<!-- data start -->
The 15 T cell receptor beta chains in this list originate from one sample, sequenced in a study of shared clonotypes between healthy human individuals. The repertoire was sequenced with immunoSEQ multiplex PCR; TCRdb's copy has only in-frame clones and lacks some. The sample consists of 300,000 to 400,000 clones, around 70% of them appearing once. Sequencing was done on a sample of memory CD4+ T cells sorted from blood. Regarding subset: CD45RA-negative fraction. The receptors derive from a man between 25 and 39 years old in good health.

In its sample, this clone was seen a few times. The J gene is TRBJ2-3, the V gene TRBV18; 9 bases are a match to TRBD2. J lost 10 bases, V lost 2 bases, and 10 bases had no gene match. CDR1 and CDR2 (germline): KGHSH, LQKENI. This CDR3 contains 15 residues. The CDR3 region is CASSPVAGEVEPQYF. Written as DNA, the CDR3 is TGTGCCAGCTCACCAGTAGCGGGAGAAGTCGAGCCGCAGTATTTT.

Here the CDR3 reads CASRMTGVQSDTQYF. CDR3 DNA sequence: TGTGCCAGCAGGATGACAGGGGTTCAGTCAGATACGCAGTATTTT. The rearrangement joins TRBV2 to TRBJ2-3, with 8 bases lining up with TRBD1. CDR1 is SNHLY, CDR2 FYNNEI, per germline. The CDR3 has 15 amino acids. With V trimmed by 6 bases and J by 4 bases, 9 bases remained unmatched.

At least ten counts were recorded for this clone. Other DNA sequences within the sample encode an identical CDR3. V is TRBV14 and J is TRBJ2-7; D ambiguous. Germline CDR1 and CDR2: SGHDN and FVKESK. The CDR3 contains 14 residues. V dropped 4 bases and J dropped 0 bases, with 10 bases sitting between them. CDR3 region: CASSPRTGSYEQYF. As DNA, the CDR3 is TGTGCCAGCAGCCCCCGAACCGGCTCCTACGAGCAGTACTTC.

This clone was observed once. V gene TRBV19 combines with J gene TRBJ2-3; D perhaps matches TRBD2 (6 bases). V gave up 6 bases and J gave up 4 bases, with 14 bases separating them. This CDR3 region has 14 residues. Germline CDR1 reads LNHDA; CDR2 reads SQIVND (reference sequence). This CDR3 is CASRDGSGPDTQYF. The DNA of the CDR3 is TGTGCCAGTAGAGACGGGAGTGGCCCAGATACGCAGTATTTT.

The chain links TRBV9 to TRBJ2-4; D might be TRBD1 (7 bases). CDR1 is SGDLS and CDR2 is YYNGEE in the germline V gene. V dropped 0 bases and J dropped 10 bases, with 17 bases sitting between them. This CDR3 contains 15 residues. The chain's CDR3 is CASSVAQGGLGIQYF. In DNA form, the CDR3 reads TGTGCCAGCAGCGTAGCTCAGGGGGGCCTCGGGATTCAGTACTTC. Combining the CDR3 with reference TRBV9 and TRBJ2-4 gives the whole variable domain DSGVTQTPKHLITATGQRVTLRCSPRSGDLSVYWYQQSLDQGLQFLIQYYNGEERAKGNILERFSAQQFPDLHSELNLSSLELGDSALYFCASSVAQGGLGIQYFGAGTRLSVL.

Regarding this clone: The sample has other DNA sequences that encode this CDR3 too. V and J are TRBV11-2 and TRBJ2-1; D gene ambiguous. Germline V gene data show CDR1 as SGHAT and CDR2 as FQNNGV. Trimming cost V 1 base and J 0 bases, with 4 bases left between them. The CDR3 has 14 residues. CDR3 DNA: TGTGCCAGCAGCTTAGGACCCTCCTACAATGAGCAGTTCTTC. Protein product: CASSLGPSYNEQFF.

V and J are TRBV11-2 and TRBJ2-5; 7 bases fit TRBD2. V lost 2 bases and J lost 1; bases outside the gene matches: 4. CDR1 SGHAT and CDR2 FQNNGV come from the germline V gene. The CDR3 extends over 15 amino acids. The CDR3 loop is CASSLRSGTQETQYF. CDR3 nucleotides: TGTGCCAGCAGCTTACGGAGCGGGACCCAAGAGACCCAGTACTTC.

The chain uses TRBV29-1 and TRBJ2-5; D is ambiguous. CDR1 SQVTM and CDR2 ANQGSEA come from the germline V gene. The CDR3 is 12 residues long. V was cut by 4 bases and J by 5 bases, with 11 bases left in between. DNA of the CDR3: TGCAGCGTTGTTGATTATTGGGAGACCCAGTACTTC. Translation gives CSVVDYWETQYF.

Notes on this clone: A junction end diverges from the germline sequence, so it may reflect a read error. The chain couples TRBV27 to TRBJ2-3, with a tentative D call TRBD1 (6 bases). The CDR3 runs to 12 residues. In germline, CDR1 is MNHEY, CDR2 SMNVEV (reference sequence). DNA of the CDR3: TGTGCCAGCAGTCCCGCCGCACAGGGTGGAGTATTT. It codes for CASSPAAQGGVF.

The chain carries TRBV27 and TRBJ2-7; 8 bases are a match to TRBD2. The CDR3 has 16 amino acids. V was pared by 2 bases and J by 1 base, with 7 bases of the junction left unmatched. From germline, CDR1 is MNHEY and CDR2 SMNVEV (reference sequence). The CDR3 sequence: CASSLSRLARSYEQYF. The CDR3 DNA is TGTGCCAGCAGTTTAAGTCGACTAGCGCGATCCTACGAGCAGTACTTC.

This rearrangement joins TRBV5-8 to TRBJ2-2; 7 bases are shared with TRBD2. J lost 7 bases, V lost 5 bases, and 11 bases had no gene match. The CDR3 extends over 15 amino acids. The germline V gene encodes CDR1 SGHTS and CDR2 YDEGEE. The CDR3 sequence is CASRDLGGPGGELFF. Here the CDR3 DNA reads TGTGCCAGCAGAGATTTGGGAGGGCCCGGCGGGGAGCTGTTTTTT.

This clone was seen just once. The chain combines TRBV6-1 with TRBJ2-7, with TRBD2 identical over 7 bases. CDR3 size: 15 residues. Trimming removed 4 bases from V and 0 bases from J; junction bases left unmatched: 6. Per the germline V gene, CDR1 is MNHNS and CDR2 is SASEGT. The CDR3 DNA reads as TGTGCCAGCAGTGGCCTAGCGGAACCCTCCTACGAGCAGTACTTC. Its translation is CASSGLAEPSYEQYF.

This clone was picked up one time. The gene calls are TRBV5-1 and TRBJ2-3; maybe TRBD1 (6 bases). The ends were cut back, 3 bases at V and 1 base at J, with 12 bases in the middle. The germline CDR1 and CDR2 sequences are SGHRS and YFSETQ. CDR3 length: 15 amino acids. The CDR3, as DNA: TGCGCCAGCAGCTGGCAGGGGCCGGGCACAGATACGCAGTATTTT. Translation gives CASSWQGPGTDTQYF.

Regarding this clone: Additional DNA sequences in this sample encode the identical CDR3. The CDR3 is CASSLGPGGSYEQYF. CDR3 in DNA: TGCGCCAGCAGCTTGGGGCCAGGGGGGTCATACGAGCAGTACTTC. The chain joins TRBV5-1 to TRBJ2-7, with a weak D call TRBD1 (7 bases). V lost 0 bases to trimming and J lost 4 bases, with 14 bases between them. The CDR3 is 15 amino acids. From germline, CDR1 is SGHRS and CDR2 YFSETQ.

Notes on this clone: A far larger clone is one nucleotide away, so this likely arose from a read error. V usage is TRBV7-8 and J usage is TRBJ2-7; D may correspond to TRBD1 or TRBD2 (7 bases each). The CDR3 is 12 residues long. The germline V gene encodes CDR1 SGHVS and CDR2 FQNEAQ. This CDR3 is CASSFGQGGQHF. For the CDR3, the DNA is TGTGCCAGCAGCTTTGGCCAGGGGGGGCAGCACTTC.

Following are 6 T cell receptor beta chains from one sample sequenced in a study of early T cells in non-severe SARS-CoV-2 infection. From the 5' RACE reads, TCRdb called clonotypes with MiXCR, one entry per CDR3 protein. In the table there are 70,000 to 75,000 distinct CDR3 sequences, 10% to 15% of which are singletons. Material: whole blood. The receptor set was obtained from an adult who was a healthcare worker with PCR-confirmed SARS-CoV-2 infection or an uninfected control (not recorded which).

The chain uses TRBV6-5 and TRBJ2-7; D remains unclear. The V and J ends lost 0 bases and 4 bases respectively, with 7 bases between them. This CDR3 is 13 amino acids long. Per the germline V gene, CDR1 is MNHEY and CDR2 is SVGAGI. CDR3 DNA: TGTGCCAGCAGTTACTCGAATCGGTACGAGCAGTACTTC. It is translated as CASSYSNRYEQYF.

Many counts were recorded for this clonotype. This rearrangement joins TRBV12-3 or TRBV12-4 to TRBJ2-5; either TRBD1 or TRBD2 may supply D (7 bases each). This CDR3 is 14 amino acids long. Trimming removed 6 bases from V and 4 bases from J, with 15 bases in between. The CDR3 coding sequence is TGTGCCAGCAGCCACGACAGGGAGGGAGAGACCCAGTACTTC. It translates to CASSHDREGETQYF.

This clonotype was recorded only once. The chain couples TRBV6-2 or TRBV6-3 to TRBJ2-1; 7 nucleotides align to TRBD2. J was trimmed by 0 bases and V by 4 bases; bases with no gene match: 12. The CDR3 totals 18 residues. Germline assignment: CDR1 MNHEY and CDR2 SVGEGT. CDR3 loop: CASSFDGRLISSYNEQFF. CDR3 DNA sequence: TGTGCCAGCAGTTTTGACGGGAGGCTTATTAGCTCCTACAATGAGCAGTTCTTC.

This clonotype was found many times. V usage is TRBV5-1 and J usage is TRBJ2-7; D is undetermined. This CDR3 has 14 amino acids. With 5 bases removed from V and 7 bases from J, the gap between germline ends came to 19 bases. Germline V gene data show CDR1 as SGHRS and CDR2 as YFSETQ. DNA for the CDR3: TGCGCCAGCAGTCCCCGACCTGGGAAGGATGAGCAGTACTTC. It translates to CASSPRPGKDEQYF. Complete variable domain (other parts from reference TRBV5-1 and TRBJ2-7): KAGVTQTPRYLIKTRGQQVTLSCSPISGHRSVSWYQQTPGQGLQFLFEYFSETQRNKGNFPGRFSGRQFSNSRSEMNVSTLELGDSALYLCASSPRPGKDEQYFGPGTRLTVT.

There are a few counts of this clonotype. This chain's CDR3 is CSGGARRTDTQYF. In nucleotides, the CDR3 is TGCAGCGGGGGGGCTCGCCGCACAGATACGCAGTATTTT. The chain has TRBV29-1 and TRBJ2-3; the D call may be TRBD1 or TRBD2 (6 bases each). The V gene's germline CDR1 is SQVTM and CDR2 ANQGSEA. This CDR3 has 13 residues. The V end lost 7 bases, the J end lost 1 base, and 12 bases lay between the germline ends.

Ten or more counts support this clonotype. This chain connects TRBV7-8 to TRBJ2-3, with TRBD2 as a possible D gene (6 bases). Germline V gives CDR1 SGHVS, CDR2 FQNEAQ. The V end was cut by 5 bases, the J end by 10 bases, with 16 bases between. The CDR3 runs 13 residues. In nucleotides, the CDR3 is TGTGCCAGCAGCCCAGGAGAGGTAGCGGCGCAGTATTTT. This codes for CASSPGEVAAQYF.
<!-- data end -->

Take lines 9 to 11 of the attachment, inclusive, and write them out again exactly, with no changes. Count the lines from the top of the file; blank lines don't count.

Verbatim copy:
The chain uses TRBV29-1 and TRBJ2-5; D is ambiguous. CDR1 SQVTM and CDR2 ANQGSEA come from the germline V gene. The CDR3 is 12 residues long. V was cut by 4 bases and J by 5 bases, with 11 bases left in between. DNA of the CDR3: TGCAGCGTTGTTGATTATTGGGAGACCCAGTACTTC. Translation gives CSVVDYWETQYF.

Notes on this clone: A junction end diverges from the germline sequence, so it may reflect a read error. The chain couples TRBV27 to TRBJ2-3, with a tentative D call TRBD1 (6 bases). The CDR3 runs to 12 residues. In germline, CDR1 is MNHEY, CDR2 SMNVEV (reference sequence). DNA of the CDR3: TGTGCCAGCAGTCCCGCCGCACAGGGTGGAGTATTT. It codes for CASSPAAQGGVF.

The chain carries TRBV27 and TRBJ2-7; 8 bases are a match to TRBD2. The CDR3 has 16 amino acids. V was pared by 2 bases and J by 1 base, with 7 bases of the junction left unmatched. From germline, CDR1 is MNHEY and CDR2 SMNVEV (reference sequence). The CDR3 sequence: CASSLSRLARSYEQYF. The CDR3 DNA is TGTGCCAGCAGTTTAAGTCGACTAGCGCGATCCTACGAGCAGTACTTC.